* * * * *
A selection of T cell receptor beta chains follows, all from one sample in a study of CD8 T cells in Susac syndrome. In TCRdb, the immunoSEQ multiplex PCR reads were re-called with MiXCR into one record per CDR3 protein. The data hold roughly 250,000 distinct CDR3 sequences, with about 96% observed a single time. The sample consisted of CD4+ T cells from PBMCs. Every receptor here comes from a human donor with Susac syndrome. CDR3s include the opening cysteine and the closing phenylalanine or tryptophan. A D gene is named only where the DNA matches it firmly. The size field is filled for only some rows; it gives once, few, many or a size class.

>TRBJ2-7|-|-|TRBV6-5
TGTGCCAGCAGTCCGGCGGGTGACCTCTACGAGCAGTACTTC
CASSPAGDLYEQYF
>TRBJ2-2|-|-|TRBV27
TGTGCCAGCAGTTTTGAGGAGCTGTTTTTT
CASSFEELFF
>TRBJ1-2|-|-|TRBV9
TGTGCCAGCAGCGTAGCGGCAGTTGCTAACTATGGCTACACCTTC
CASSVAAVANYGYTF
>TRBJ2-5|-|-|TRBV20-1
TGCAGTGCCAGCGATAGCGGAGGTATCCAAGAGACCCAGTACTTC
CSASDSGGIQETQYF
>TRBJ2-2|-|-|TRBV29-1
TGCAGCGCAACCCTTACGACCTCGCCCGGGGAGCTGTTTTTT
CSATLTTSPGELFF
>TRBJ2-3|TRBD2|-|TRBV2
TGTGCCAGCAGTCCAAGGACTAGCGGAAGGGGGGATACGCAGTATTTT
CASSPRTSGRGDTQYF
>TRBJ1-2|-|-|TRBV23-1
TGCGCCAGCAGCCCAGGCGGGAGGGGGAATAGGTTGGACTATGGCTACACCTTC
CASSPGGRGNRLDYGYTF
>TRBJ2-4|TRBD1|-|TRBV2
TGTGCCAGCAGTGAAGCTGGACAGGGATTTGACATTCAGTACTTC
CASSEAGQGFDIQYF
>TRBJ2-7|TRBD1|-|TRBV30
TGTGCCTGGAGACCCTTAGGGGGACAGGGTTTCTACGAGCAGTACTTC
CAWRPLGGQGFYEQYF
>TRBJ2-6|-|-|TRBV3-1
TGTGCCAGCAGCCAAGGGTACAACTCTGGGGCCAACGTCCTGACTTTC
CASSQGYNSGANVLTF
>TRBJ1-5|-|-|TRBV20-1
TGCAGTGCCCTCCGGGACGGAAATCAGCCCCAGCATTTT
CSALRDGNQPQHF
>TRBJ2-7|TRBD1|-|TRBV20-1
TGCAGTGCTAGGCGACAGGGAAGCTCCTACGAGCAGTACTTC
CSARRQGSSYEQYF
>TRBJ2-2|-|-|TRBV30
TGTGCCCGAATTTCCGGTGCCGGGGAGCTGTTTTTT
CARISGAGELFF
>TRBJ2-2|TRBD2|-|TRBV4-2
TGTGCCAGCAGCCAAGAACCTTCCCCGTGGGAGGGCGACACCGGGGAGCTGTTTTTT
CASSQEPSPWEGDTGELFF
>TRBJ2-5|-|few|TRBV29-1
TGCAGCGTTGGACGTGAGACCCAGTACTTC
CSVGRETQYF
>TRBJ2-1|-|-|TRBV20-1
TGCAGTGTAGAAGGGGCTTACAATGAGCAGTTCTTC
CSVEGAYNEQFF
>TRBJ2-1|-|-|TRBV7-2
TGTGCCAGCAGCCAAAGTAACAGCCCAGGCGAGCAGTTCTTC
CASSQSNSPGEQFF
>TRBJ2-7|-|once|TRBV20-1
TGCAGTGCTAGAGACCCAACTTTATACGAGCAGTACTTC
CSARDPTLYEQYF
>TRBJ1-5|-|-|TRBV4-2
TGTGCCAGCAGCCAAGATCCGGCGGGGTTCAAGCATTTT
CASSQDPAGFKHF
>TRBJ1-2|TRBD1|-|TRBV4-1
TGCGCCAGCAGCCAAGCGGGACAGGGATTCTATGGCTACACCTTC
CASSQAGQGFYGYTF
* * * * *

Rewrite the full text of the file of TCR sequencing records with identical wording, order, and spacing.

A selection of T cell receptor beta chains follows, all from one sample in a study of CD8 T cells in Susac syndrome. In TCRdb, the immunoSEQ multiplex PCR reads were re-called with MiXCR into one record per CDR3 protein. The data hold roughly 250,000 distinct CDR3 sequences, with about 96% observed a single time. The sample consisted of CD4+ T cells from PBMCs. Every receptor here comes from a human donor with Susac syndrome. CDR3s include the opening cysteine and the closing phenylalanine or tryptophan. A D gene is named only where the DNA matches it firmly. The size field is filled for only some rows; it gives once, few, many or a size class.

>TRBJ2-7|-|-|TRBV6-5
TGTGCCAGCAGTCCGGCGGGTGACCTCTACGAGCAGTACTTC
CASSPAGDLYEQYF
>TRBJ2-2|-|-|TRBV27
TGTGCCAGCAGTTTTGAGGAGCTGTTTTTT
CASSFEELFF
>TRBJ1-2|-|-|TRBV9
TGTGCCAGCAGCGTAGCGGCAGTTGCTAACTATGGCTACACCTTC
CASSVAAVANYGYTF
>TRBJ2-5|-|-|TRBV20-1
TGCAGTGCCAGCGATAGCGGAGGTATCCAAGAGACCCAGTACTTC
CSASDSGGIQETQYF
>TRBJ2-2|-|-|TRBV29-1
TGCAGCGCAACCCTTACGACCTCGCCCGGGGAGCTGTTTTTT
CSATLTTSPGELFF
>TRBJ2-3|TRBD2|-|TRBV2
TGTGCCAGCAGTCCAAGGACTAGCGGAAGGGGGGATACGCAGTATTTT
CASSPRTSGRGDTQYF
>TRBJ1-2|-|-|TRBV23-1
TGCGCCAGCAGCCCAGGCGGGAGGGGGAATAGGTTGGACTATGGCTACACCTTC
CASSPGGRGNRLDYGYTF
>TRBJ2-4|TRBD1|-|TRBV2
TGTGCCAGCAGTGAAGCTGGACAGGGATTTGACATTCAGTACTTC
CASSEAGQGFDIQYF
>TRBJ2-7|TRBD1|-|TRBV30
TGTGCCTGGAGACCCTTAGGGGGACAGGGTTTCTACGAGCAGTACTTC
CAWRPLGGQGFYEQYF
>TRBJ2-6|-|-|TRBV3-1
TGTGCCAGCAGCCAAGGGTACAACTCTGGGGCCAACGTCCTGACTTTC
CASSQGYNSGANVLTF
>TRBJ1-5|-|-|TRBV20-1
TGCAGTGCCCTCCGGGACGGAAATCAGCCCCAGCATTTT
CSALRDGNQPQHF
>TRBJ2-7|TRBD1|-|TRBV20-1
TGCAGTGCTAGGCGACAGGGAAGCTCCTACGAGCAGTACTTC
CSARRQGSSYEQYF
>TRBJ2-2|-|-|TRBV30
TGTGCCCGAATTTCCGGTGCCGGGGAGCTGTTTTTT
CARISGAGELFF
>TRBJ2-2|TRBD2|-|TRBV4-2
TGTGCCAGCAGCCAAGAACCTTCCCCGTGGGAGGGCGACACCGGGGAGCTGTTTTTT
CASSQEPSPWEGDTGELFF
>TRBJ2-5|-|few|TRBV29-1
TGCAGCGTTGGACGTGAGACCCAGTACTTC
CSVGRETQYF
>TRBJ2-1|-|-|TRBV20-1
TGCAGTGTAGAAGGGGCTTACAATGAGCAGTTCTTC
CSVEGAYNEQFF
>TRBJ2-1|-|-|TRBV7-2
TGTGCCAGCAGCCAAAGTAACAGCCCAGGCGAGCAGTTCTTC
CASSQSNSPGEQFF
>TRBJ2-7|-|once|TRBV20-1
TGCAGTGCTAGAGACCCAACTTTATACGAGCAGTACTTC
CSARDPTLYEQYF
>TRBJ1-5|-|-|TRBV4-2
TGTGCCAGCAGCCAAGATCCGGCGGGGTTCAAGCATTTT
CASSQDPAGFKHF
>TRBJ1-2|TRBD1|-|TRBV4-1
TGCGCCAGCAGCCAAGCGGGACAGGGATTCTATGGCTACACCTTC
CASSQAGQGFYGYTF